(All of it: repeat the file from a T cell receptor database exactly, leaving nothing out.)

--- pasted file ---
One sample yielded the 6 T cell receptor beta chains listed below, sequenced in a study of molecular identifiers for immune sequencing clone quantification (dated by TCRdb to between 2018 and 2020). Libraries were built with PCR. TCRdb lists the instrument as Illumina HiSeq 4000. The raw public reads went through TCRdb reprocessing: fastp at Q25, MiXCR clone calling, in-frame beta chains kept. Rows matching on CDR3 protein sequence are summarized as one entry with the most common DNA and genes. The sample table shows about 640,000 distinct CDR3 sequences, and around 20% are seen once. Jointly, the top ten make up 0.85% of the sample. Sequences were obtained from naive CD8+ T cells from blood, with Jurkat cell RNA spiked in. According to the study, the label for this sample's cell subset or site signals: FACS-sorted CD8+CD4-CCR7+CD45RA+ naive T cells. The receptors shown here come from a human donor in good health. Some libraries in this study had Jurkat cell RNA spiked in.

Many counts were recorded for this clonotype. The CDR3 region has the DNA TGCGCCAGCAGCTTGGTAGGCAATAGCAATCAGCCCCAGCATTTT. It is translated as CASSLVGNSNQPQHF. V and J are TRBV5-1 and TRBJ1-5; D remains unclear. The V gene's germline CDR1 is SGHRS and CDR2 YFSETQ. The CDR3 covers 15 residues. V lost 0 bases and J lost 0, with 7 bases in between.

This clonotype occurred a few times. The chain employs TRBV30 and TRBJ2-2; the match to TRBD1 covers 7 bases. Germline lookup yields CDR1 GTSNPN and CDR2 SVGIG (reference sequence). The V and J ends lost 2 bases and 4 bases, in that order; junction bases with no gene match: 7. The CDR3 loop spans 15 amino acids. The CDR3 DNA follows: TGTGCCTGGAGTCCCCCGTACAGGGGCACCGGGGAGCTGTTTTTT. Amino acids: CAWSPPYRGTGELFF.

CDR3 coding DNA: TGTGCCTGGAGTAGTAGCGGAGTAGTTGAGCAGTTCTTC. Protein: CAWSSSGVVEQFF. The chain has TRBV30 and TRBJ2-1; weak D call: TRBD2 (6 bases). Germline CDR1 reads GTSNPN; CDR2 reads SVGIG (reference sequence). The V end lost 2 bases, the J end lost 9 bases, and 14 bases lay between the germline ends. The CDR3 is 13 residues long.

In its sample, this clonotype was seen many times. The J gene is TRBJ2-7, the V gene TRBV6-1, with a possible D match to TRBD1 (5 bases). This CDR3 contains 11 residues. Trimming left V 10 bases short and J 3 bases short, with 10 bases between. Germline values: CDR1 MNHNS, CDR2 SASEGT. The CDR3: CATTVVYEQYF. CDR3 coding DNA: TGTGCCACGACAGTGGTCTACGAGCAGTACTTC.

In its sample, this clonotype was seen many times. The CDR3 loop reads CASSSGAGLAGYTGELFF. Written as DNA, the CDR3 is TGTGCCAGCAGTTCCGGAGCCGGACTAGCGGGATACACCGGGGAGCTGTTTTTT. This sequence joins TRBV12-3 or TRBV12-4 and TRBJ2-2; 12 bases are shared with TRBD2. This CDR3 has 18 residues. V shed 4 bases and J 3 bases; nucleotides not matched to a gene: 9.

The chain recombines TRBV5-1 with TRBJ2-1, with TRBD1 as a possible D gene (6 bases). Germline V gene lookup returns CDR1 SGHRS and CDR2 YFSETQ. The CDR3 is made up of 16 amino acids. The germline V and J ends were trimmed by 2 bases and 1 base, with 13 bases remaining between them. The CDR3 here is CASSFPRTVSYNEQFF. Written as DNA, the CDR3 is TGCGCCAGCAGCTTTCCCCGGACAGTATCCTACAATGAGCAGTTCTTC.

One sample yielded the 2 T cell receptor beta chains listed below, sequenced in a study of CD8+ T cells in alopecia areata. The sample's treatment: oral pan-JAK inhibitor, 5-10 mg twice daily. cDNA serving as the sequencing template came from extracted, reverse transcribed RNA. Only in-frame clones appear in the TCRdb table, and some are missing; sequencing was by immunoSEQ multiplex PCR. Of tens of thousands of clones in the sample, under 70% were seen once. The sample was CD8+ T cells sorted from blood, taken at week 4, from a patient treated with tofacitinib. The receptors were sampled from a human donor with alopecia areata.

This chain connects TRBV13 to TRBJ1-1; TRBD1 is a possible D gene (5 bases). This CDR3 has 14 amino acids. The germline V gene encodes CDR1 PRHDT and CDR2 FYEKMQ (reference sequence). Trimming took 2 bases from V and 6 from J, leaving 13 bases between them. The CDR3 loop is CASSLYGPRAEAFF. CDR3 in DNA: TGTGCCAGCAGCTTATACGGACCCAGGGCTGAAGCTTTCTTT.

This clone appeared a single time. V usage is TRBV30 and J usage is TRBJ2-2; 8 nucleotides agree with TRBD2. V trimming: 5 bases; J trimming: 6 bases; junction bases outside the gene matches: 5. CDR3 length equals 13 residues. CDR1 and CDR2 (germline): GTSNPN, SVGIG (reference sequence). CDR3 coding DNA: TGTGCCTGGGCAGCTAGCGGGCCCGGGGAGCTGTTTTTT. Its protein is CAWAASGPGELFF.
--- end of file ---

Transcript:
One sample yielded the 6 T cell receptor beta chains listed below, sequenced in a study of molecular identifiers for immune sequencing clone quantification (dated by TCRdb to between 2018 and 2020). Libraries were built with PCR. TCRdb lists the instrument as Illumina HiSeq 4000. The raw public reads went through TCRdb reprocessing: fastp at Q25, MiXCR clone calling, in-frame beta chains kept. Rows matching on CDR3 protein sequence are summarized as one entry with the most common DNA and genes. The sample table shows about 640,000 distinct CDR3 sequences, and around 20% are seen once. Jointly, the top ten make up 0.85% of the sample. Sequences were obtained from naive CD8+ T cells from blood, with Jurkat cell RNA spiked in. According to the study, the label for this sample's cell subset or site signals: FACS-sorted CD8+CD4-CCR7+CD45RA+ naive T cells. The receptors shown here come from a human donor in good health. Some libraries in this study had Jurkat cell RNA spiked in.

Many counts were recorded for this clonotype. The CDR3 region has the DNA TGCGCCAGCAGCTTGGTAGGCAATAGCAATCAGCCCCAGCATTTT. It is translated as CASSLVGNSNQPQHF. V and J are TRBV5-1 and TRBJ1-5; D remains unclear. The V gene's germline CDR1 is SGHRS and CDR2 YFSETQ. The CDR3 covers 15 residues. V lost 0 bases and J lost 0, with 7 bases in between.

This clonotype occurred a few times. The chain employs TRBV30 and TRBJ2-2; the match to TRBD1 covers 7 bases. Germline lookup yields CDR1 GTSNPN and CDR2 SVGIG (reference sequence). The V and J ends lost 2 bases and 4 bases, in that order; junction bases with no gene match: 7. The CDR3 loop spans 15 amino acids. The CDR3 DNA follows: TGTGCCTGGAGTCCCCCGTACAGGGGCACCGGGGAGCTGTTTTTT. Amino acids: CAWSPPYRGTGELFF.

CDR3 coding DNA: TGTGCCTGGAGTAGTAGCGGAGTAGTTGAGCAGTTCTTC. Protein: CAWSSSGVVEQFF. The chain has TRBV30 and TRBJ2-1; weak D call: TRBD2 (6 bases). Germline CDR1 reads GTSNPN; CDR2 reads SVGIG (reference sequence). The V end lost 2 bases, the J end lost 9 bases, and 14 bases lay between the germline ends. The CDR3 is 13 residues long.

In its sample, this clonotype was seen many times. The J gene is TRBJ2-7, the V gene TRBV6-1, with a possible D match to TRBD1 (5 bases). This CDR3 contains 11 residues. Trimming left V 10 bases short and J 3 bases short, with 10 bases between. Germline values: CDR1 MNHNS, CDR2 SASEGT. The CDR3: CATTVVYEQYF. CDR3 coding DNA: TGTGCCACGACAGTGGTCTACGAGCAGTACTTC.

In its sample, this clonotype was seen many times. The CDR3 loop reads CASSSGAGLAGYTGELFF. Written as DNA, the CDR3 is TGTGCCAGCAGTTCCGGAGCCGGACTAGCGGGATACACCGGGGAGCTGTTTTTT. This sequence joins TRBV12-3 or TRBV12-4 and TRBJ2-2; 12 bases are shared with TRBD2. This CDR3 has 18 residues. V shed 4 bases and J 3 bases; nucleotides not matched to a gene: 9.

The chain recombines TRBV5-1 with TRBJ2-1, with TRBD1 as a possible D gene (6 bases). Germline V gene lookup returns CDR1 SGHRS and CDR2 YFSETQ. The CDR3 is made up of 16 amino acids. The germline V and J ends were trimmed by 2 bases and 1 base, with 13 bases remaining between them. The CDR3 here is CASSFPRTVSYNEQFF. Written as DNA, the CDR3 is TGCGCCAGCAGCTTTCCCCGGACAGTATCCTACAATGAGCAGTTCTTC.

One sample yielded the 2 T cell receptor beta chains listed below, sequenced in a study of CD8+ T cells in alopecia areata. The sample's treatment: oral pan-JAK inhibitor, 5-10 mg twice daily. cDNA serving as the sequencing template came from extracted, reverse transcribed RNA. Only in-frame clones appear in the TCRdb table, and some are missing; sequencing was by immunoSEQ multiplex PCR. Of tens of thousands of clones in the sample, under 70% were seen once. The sample was CD8+ T cells sorted from blood, taken at week 4, from a patient treated with tofacitinib. The receptors were sampled from a human donor with alopecia areata.

This chain connects TRBV13 to TRBJ1-1; TRBD1 is a possible D gene (5 bases). This CDR3 has 14 amino acids. The germline V gene encodes CDR1 PRHDT and CDR2 FYEKMQ (reference sequence). Trimming took 2 bases from V and 6 from J, leaving 13 bases between them. The CDR3 loop is CASSLYGPRAEAFF. CDR3 in DNA: TGTGCCAGCAGCTTATACGGACCCAGGGCTGAAGCTTTCTTT.

This clone appeared a single time. V usage is TRBV30 and J usage is TRBJ2-2; 8 nucleotides agree with TRBD2. V trimming: 5 bases; J trimming: 6 bases; junction bases outside the gene matches: 5. CDR3 length equals 13 residues. CDR1 and CDR2 (germline): GTSNPN, SVGIG (reference sequence). CDR3 coding DNA: TGTGCCTGGGCAGCTAGCGGGCCCGGGGAGCTGTTTTTT. Its protein is CAWAASGPGELFF.